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June 28, 2018

AVANGRID's $2.5B plan to boost storm 'resiliency' in Maine, Northeast

Courtesy / Central Maine Power
Courtesy / Central Maine Power
High winds caused this tree to come down across Central Maine Power Co.'s utility lines in Lebanon, Maine during last October's major wind storm. CMP's parent company, AVANGRID Inc., announded today it plans to spend up to $2.5 billion to improve the resiliency of its power grid in Maine, Connecticut and New York to minimize the impact severe storms will have in the future.

AVANGRID Inc. (NYSE: AGR), parent company of Central Maine Power Co., announced today that its networks division is developing a comprehensive $2.5 billion plan to address the impact severe storms have on infrastructure throughout its utilities' service territories in Maine, Connecticut and New York.

The plan includes measures that will harden the power grid to better withstand storms while also utilizing technology that will help customers better manage their energy consumption, the Connecticut-based company stated in a news release.

"The frequency and severity of storms continues to increase, and recent storms have packed a powerful punch, inflicting serious damage to electrical infrastructure," the release stated. "AVANGRID is committed to meeting this challenge head-on by investing in solutions to mitigate the hardships these storms impose on our customers.

Robert Kump, CEO of Avangrid Networks, said in just the past 16 months, the company's utilities in Maine, New York and Connecticut incurred more than $450 million in storm damage and restoration costs.

"As these weather patterns become the new norm, it is imperative that we implement a long-term plan to harden our grid and help ensure that our customers experience the level of reliability they expect from their energy company regardless of the weather," he said.

Here's what's planned

Courtesy / Avangrid Inc.
Courtesy / Avangrid Inc.
Robert Kump is CEO of Avangrid Networks.

Under the plan, AVANGRID anticipates investing about $2.5 billion over the next 10 years. This includes an existing $500 million proposal in New York for the full rollout of Automated Metering Infrastructure by Rochester Gas and Electric Corp. and New York State Electric & Gas.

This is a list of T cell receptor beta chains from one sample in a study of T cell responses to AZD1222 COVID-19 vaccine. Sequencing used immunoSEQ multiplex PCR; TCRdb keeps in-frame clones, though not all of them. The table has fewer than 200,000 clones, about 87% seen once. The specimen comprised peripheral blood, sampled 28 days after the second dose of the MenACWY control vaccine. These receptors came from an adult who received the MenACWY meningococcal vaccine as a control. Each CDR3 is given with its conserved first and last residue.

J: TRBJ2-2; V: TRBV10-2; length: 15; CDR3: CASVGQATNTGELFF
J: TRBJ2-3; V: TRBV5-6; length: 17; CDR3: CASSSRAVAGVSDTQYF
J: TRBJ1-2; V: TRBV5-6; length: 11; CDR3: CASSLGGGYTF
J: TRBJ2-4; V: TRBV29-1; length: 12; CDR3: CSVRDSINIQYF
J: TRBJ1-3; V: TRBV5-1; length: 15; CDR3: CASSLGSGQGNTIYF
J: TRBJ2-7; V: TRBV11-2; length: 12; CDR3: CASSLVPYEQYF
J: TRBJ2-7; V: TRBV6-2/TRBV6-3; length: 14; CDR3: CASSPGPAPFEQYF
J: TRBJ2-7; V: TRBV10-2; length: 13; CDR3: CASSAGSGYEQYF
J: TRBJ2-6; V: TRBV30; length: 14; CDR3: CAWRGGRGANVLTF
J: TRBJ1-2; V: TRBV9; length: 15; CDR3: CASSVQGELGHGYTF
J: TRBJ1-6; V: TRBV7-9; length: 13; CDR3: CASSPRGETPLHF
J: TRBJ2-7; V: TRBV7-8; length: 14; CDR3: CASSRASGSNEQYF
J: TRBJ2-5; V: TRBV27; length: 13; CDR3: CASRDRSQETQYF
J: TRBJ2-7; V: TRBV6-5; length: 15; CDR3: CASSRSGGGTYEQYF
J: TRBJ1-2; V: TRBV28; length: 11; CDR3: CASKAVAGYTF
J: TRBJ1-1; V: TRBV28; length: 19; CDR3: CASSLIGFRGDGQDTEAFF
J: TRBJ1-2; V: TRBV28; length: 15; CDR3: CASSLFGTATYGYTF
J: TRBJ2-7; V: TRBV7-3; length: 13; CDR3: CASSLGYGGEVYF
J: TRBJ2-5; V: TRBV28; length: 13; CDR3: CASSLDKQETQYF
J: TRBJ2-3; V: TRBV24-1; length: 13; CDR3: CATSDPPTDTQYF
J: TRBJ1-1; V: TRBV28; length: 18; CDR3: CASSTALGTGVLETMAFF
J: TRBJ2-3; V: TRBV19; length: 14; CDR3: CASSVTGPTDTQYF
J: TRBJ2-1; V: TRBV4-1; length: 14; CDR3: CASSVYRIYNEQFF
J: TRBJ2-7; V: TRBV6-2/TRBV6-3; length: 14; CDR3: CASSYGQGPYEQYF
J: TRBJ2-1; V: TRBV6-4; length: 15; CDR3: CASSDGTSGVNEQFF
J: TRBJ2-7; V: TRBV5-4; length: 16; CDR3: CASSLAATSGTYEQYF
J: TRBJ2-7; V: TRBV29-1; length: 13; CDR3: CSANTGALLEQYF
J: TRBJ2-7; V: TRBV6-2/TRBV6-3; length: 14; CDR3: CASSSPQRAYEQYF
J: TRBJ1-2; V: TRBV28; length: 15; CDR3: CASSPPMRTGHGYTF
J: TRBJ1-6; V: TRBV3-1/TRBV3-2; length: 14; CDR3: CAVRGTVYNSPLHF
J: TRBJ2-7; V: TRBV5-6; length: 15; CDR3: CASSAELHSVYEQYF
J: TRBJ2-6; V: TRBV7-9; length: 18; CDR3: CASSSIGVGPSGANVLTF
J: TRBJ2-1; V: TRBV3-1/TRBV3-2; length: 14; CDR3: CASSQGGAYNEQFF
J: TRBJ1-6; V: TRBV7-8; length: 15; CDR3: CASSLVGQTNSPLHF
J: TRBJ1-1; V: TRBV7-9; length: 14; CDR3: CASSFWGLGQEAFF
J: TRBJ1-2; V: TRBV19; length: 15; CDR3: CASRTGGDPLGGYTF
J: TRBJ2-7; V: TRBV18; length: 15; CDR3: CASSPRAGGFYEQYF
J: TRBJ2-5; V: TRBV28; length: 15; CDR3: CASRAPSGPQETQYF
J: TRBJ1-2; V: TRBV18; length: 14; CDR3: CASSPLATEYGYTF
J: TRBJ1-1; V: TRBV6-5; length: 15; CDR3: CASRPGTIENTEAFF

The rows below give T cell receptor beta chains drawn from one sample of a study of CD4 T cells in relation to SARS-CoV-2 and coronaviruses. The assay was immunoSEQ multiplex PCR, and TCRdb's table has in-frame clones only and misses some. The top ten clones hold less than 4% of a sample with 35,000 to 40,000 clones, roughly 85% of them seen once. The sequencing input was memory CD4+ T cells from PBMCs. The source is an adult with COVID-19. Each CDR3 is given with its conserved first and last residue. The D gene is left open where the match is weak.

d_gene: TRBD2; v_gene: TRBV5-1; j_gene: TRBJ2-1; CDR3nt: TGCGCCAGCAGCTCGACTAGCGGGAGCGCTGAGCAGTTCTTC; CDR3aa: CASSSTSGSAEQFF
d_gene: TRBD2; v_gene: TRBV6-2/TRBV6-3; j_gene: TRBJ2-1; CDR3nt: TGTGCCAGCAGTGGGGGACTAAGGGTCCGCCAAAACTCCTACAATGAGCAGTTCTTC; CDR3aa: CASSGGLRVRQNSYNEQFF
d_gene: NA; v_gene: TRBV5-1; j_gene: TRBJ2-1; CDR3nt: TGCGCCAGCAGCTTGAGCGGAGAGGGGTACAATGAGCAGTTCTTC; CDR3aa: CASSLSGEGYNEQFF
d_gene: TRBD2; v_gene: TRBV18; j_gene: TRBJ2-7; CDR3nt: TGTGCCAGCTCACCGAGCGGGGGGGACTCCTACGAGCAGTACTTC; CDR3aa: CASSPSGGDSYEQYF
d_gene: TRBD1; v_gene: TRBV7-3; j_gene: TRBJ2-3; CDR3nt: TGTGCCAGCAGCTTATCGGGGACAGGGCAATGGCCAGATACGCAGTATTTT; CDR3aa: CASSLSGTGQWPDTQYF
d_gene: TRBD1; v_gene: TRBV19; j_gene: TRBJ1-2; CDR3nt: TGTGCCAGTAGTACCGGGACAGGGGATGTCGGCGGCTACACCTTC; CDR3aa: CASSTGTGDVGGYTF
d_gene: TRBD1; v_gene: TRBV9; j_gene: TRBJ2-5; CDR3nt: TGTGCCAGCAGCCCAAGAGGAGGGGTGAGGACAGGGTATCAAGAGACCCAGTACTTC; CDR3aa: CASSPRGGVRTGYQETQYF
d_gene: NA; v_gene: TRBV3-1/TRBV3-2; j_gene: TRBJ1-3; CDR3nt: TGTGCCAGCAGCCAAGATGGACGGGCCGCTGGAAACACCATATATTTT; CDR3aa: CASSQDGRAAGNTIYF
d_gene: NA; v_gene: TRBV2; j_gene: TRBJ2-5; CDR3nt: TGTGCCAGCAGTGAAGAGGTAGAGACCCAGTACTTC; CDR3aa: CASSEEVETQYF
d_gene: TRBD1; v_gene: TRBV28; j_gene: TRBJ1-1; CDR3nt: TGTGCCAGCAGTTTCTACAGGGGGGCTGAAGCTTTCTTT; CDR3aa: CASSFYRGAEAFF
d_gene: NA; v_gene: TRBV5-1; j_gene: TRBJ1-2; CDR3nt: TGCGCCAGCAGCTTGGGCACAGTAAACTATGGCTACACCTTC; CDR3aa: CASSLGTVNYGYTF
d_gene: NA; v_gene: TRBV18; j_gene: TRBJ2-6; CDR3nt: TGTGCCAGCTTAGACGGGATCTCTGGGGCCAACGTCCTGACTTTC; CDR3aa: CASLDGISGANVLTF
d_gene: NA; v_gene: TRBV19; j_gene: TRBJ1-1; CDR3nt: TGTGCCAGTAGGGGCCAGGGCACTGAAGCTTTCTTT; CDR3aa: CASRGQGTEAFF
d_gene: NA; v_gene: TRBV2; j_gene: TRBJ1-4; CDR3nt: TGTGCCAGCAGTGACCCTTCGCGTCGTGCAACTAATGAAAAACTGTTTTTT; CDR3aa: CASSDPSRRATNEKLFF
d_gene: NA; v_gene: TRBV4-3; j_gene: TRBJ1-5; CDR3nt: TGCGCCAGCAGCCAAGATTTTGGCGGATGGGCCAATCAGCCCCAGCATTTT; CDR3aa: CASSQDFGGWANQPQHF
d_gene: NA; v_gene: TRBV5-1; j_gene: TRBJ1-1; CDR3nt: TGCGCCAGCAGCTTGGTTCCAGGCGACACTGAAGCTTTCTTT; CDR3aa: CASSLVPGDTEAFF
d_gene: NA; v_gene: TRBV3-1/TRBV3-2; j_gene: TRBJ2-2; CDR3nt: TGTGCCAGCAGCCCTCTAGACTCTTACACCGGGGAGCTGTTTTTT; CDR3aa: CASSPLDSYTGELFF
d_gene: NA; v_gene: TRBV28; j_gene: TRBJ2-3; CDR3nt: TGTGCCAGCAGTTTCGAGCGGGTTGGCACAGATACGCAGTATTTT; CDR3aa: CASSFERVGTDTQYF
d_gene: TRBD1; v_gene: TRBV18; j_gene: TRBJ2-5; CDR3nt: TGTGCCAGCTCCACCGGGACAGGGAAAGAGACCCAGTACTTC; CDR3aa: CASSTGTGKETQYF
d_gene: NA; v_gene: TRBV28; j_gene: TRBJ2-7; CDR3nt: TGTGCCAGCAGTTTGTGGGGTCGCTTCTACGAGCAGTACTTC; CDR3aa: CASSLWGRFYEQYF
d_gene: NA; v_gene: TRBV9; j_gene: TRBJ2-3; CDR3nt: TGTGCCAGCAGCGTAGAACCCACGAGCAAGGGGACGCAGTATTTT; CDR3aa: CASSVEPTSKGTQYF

AMI, often referred to as "smart meters," is already in place in CMP's service region and United Illuminating in Connecticut.

Avangrid stated that smart meter systems provide numerous benefits, including faster response to storm restoration and the ability for customers to better manage their energy use through access to hourly usage data. Customers can also participate in innovative rate options and take advantage of other smart solutions in their homes.

Key elements of AVANGRID's "Transforming Energy" plan include:

  • Accelerated replacement of wood poles based on a specific list of criteria including physical condition, structural deficiencies and recent circuit performance.
  • Increased use of insulated spacer cable or "tree wire" to minimize outages in the instance of tree contact;
  • An analysis of areas where electrical infrastructure hardening, including undergrounding or new technologies such as batteries or microgrids, would save money based on circuit performance.
  • More aggressive "ground to sky" tree trimming and the identification and remediation of hazardous trees outside the right-of-way along critical infrastructure;
  • Targeted distribution circuit upgrades to improve grid structure to minimize impact and provide alternative sources of supply to speed up restoration flexibility.
  • Full implementation of Automated Metering Infrastructure to provide its energy companies with greater visibility to identify issues during storms faster.

In addition to CMP's territory, the plan will be implemented in the service territories for Rochester Gas and Electric Corp. and New York State Electric & Gas. The extent and scope of hardening and remediation efforts will differ by company based on each company's specific needs and criteria, and will require regulatory approval, the news release stated.

"As we develop our plan, a key focus will be on tree-related interruptions, which are the leading cause of outages," Kump added. "Eighty percent of storm-related outages are caused by trees, over half of which are outside of our right-of-way. That's why we will look to improve our vegetation management protocols, working collaboratively with local municipalities, public works entities and individual customers to tackle potential problems both inside and outside of our right-of-way."

The company stated at it will refine and fine-tune the plan in the months ahead, a process that includes analyzing financial and workforce requirements to implement it.

"We are committed to meeting our customers' expectations, and will work closely with regulators and elected officials in the states where we operate, to ensure our plan advances that objective in a cost efficient manner," Kump said.

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